Recommendation R20010254

Recommendation issued to: Federal Aviation Administration (FAA)

Recommendation details
Output No: R20010254
Date issued: 19 December 2001
Safety action status:
Background: Why this Recommendation was developed

Output text

The Australian Transport Safety Bureau recommends that the Federal Aviation Administration (Piston Engine Certification Directorate) review the certification requirements of piston engines with respect to the operating conditions under which combustion chamber deposits that may cause preignition are formed.

Initial response
Date issued: 08 May 2002
Response from: Federal Aviation Administration (FAA)
Action status: Monitor
Response text:

The Office of Accident Investigation is in receipt of your recommendations regarding "PA-31-350 Engine Failure."

Your recommendations have been forwarded to the appropriate office for response, which is normally 90 days. Your recommendations have been identified as 02.141 and 02.142 and inquiries should reference these numbers.

You will be kept informed as to the progress and final resolution of your submission. If you have any questions or need additional information regarding these safety recommendations, please notify [Name Supplied], AAI-210, at [Telephone Number Supplied].

ATSB response:

Thank you for your letter of 5 August 2002 advising the outcome of considerations by your Safety Recommendations Review Board to FAA Safety Recommendations 02.141 and 02.142. These recommendations (R20010254 and R20010255 respectively) were issued by the Australian Transport Safety Bureau in December 2001 following its investigation into the accident involving Whyalla Airlines Piper Chieftain VH-MZK in Spencer Gulf, South Australia on 31 May 2000, in which there were eight fatalities.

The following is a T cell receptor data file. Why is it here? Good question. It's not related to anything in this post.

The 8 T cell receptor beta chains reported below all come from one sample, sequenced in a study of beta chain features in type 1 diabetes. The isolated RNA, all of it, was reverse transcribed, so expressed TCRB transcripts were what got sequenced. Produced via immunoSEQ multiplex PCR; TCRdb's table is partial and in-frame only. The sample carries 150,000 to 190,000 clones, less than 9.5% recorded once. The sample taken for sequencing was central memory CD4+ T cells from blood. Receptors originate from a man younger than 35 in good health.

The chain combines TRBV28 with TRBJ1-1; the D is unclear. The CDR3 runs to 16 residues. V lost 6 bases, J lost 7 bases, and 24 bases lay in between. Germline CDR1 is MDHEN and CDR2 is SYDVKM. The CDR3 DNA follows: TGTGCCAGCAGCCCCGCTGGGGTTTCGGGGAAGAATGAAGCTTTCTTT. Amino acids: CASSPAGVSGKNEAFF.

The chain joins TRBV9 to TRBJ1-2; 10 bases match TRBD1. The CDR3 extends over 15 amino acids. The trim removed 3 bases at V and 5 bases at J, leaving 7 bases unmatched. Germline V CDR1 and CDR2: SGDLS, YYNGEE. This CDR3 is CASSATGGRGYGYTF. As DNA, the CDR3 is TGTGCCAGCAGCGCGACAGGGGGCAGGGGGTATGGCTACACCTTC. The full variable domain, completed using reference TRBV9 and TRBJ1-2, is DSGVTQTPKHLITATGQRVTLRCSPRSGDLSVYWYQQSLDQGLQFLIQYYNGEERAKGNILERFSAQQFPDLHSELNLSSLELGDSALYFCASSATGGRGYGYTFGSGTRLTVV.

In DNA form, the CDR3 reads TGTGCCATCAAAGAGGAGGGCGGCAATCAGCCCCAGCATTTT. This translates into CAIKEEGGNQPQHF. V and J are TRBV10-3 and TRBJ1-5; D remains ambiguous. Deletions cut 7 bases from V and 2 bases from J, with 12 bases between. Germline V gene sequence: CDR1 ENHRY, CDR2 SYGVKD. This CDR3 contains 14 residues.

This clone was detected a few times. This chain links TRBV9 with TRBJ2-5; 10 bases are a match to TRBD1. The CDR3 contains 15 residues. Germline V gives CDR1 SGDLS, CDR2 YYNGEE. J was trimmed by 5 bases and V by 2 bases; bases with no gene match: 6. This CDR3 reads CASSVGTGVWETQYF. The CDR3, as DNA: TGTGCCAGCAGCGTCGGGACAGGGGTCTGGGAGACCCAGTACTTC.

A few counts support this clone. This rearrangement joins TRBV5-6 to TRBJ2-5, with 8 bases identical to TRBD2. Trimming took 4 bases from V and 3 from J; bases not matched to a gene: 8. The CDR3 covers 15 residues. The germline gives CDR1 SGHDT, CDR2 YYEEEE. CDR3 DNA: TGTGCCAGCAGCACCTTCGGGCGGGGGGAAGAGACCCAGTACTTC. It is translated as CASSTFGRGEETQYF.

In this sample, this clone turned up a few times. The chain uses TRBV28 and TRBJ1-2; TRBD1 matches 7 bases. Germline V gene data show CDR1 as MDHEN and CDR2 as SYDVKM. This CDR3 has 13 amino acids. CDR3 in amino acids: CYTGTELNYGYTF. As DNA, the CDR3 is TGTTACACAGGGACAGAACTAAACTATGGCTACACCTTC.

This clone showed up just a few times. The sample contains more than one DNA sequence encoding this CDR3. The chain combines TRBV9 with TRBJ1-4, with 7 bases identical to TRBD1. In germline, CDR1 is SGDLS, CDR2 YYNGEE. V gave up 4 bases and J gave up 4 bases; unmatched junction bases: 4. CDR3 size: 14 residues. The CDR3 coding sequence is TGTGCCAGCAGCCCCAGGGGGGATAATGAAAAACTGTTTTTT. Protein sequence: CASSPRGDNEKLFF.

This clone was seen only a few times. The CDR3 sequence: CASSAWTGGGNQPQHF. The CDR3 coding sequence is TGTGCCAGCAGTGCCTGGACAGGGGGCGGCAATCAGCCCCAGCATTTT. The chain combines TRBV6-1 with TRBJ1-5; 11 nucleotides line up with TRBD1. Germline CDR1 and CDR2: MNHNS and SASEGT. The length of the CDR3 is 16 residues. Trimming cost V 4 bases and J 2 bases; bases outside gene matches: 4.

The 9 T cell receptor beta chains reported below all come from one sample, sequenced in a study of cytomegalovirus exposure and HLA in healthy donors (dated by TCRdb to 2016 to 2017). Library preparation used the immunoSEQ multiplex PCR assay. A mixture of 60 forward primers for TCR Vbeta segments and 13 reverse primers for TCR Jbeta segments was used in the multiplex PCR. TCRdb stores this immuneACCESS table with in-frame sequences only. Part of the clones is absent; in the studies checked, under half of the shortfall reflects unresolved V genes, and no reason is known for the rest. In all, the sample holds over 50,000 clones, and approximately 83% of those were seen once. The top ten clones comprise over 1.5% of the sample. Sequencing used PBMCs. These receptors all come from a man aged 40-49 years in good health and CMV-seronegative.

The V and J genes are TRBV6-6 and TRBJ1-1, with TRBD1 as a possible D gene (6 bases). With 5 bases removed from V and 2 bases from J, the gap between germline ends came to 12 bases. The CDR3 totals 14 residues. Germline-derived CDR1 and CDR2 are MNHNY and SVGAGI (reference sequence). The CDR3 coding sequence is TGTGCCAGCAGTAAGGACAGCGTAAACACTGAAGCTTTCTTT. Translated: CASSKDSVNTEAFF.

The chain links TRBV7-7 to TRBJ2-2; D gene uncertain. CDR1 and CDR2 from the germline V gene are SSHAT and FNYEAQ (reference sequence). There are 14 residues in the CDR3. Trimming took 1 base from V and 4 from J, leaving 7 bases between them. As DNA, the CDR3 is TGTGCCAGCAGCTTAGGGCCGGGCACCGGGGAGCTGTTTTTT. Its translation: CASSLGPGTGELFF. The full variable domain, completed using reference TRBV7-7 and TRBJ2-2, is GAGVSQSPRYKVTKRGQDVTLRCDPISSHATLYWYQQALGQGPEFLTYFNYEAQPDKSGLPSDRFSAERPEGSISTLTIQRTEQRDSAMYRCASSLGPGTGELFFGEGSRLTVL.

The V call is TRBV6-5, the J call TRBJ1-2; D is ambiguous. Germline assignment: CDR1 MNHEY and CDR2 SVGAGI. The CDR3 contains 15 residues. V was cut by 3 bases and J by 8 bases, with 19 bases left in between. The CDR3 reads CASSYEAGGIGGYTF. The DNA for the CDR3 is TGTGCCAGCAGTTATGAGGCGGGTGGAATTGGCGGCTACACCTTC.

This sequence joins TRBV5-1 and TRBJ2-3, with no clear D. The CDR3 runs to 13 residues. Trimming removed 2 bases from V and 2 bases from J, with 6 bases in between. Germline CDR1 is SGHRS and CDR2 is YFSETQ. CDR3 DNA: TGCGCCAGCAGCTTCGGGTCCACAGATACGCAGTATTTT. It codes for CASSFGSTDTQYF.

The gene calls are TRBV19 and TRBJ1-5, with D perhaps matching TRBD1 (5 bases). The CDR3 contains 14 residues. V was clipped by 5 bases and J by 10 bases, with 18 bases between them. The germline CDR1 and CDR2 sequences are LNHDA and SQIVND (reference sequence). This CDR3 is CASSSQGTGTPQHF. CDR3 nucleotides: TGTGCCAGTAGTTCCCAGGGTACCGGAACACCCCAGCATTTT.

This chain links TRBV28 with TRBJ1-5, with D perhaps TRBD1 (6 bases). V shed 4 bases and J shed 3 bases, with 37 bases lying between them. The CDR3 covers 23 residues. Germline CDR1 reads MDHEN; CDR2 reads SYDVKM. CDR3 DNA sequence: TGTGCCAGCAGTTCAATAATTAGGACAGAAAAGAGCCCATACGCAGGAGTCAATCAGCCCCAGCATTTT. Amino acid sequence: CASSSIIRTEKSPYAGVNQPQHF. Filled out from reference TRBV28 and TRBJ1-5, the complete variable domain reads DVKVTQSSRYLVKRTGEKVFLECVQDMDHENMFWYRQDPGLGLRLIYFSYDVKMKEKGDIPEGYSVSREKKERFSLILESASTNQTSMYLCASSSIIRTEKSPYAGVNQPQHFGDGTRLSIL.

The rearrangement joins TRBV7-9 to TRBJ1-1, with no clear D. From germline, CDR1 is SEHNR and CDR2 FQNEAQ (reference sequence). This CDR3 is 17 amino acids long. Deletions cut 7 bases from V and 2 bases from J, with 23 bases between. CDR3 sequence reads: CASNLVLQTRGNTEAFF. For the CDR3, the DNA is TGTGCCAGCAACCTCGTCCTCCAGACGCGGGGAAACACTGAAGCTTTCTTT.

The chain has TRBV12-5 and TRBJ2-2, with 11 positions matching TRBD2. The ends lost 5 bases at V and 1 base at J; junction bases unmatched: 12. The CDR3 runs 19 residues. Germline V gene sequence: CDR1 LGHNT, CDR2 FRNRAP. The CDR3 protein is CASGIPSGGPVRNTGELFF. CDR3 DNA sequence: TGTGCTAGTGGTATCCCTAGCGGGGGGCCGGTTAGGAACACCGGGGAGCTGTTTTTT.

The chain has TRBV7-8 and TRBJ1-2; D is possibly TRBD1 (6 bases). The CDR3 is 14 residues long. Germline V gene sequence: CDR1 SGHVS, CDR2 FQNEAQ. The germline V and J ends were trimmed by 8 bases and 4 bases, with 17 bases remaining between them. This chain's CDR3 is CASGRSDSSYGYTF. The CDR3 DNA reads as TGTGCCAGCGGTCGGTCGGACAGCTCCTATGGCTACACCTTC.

The ATSB appreciates the consideration that the FAA has given the recommendations and investigation report. A great deal of work and thought went into the engine failure analysis, but it was beyond the resources of the ATSB to delve too much further into the issues that we have raised. In this regard, we were pleased to learn that the FAA considered that further evaluation of the issues we had identified was justified. We are in the process of preparing a case study that will include detailed information on 10 other failures of high-powered reciprocating engines that we have investigated. We will forward a copy of that document to you upon its release, as it may assist your ongoing testing and other activities in this area.

The ATSB is greatly interested in the outcome of the work you will be undertaking with respect to the two recommendations. We would appreciate any advice you are able to provide, such as progress reports or other information as it becomes available.

Further correspondence
Date issued: 20 August 2002
Response from: Federal Aviation Administration (FAA)
Response status: 120
Response text:

This recommendation referred to the certification requirements of piston engines with respect to operating conditions under which combustion chamber deposits that can cause preignition are formed.